A group called Parenting in the Workplace Institute, founded by mom Carla Moquin, tracks companies that allow parents to bring babies to work and advises companies on the best related practices.
We’re not in the “Mad Men” era anymore, and it’s time to stop pretending we are. Instead of throwing a temper tantrum, er, striking, women who want to change the status quo further likely would be more effective—not to mention more considerate of women and men who need services like schools during the week—by focusing on specific problems at specific companies. Such women also could encourage other women to become their own best advocates.
Is the American Elite Really Elite?
Victor Davis Hanson
The public no longer believes that privilege and influence should be predicated on titles, brands, and buzz.
Outraged New York Times columnist Thomas Friedman recently compared Trump's victory to disasters in American history that killed and wounded thousands such as the Pearl Harbor surprise bombing and the 9/11 terrorist attacks.
The New Republic - based on no evidence - theorized that Trump could well be mentally unstable due to the effects of neurosyphilis.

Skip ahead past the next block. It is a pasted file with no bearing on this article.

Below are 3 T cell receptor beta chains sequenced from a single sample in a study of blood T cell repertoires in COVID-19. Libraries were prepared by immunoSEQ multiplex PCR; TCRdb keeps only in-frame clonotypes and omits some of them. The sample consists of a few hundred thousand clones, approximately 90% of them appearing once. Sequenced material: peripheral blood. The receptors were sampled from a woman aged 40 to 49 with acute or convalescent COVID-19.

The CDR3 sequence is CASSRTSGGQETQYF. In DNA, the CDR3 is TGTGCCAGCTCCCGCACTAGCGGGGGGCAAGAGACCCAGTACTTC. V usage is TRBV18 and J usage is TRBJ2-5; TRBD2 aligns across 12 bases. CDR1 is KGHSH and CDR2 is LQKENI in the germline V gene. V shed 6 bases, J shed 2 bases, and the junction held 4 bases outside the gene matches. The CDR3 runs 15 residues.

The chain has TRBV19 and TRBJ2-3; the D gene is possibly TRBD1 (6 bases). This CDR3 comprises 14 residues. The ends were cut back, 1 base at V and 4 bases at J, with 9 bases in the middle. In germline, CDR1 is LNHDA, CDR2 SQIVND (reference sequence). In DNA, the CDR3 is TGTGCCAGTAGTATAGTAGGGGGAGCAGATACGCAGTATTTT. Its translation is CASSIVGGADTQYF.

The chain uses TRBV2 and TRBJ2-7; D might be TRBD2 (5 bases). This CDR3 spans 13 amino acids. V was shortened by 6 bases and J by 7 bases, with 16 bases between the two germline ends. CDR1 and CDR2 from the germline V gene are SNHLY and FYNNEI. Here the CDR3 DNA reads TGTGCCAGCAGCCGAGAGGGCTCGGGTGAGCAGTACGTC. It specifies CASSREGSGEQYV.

Talk of removing the new president through impeachment, or opposing everything he does (the progressive "Resistance"), is commonplace. Some op-ed writers and pundits abroad have openly hoped for his violent death.
Trump is in a virtual war with the mainstream global media, the entrenched so-called deep state, the Democratic-party establishment, progressive activists, and many in the Republican party as well.
The sometimes undisciplined and loud Trump is certainly not a member of the familiar ruling cadre, which dismisses him as a crude and know-nothing upstart who should never have been elected president. (Had Hillary Clinton won in 2016 and served a full term, a member of either the Bush or Clinton families would have been president for 24 years of a 32-year span.)